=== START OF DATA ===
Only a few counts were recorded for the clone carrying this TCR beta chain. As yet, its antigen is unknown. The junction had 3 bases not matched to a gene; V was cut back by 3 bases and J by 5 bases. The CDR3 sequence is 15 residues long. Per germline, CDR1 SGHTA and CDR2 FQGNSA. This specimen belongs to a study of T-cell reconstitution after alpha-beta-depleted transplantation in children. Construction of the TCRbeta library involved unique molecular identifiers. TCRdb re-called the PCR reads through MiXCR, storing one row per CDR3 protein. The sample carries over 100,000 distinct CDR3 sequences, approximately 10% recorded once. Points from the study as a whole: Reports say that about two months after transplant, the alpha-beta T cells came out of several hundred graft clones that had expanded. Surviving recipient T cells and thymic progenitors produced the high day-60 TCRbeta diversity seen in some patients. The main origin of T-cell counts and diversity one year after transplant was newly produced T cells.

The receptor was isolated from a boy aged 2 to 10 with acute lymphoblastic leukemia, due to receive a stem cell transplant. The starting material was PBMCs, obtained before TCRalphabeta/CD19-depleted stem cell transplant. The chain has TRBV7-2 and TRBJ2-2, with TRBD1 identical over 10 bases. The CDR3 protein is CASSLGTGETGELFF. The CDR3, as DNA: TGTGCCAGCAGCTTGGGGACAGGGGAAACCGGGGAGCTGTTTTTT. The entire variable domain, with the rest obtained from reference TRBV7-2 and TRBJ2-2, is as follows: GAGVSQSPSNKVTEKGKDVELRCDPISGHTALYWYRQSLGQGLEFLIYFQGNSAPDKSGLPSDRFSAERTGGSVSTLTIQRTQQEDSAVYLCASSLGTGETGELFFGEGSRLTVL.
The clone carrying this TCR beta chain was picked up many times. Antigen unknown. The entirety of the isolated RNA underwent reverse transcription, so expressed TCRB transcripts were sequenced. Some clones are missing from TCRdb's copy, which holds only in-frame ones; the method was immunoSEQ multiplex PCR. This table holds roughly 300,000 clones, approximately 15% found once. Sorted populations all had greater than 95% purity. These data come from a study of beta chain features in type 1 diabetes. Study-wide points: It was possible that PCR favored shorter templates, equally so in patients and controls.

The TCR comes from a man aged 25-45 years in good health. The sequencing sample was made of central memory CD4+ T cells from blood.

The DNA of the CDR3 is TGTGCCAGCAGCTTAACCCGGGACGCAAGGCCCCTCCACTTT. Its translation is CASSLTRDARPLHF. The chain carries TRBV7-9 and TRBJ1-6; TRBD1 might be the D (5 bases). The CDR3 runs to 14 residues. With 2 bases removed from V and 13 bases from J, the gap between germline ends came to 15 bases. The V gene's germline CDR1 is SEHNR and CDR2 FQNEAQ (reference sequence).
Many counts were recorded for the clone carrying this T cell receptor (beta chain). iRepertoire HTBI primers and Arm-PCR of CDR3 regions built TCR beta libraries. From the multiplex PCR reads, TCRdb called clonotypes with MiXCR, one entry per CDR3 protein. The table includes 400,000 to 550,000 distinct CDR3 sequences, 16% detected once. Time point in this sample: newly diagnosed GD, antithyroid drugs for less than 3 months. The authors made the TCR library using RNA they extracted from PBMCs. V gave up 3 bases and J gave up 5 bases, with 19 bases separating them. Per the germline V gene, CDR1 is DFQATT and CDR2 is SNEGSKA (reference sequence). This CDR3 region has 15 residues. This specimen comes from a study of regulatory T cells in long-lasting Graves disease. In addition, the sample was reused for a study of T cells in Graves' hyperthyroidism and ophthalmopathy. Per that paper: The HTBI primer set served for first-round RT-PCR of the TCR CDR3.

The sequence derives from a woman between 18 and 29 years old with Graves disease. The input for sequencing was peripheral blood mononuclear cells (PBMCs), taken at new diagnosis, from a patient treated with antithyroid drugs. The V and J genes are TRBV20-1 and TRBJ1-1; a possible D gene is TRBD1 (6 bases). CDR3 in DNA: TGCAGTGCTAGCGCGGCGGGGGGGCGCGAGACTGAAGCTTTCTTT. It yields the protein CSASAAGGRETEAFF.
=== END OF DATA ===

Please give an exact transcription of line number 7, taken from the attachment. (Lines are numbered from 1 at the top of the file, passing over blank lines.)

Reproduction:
The sequence derives from a woman between 18 and 29 years old with Graves disease. The input for sequencing was peripheral blood mononuclear cells (PBMCs), taken at new diagnosis, from a patient treated with antithyroid drugs. The V and J genes are TRBV20-1 and TRBJ1-1; a possible D gene is TRBD1 (6 bases). CDR3 in DNA: TGCAGTGCTAGCGCGGCGGGGGGGCGCGAGACTGAAGCTTTCTTT. It yields the protein CSASAAGGRETEAFF.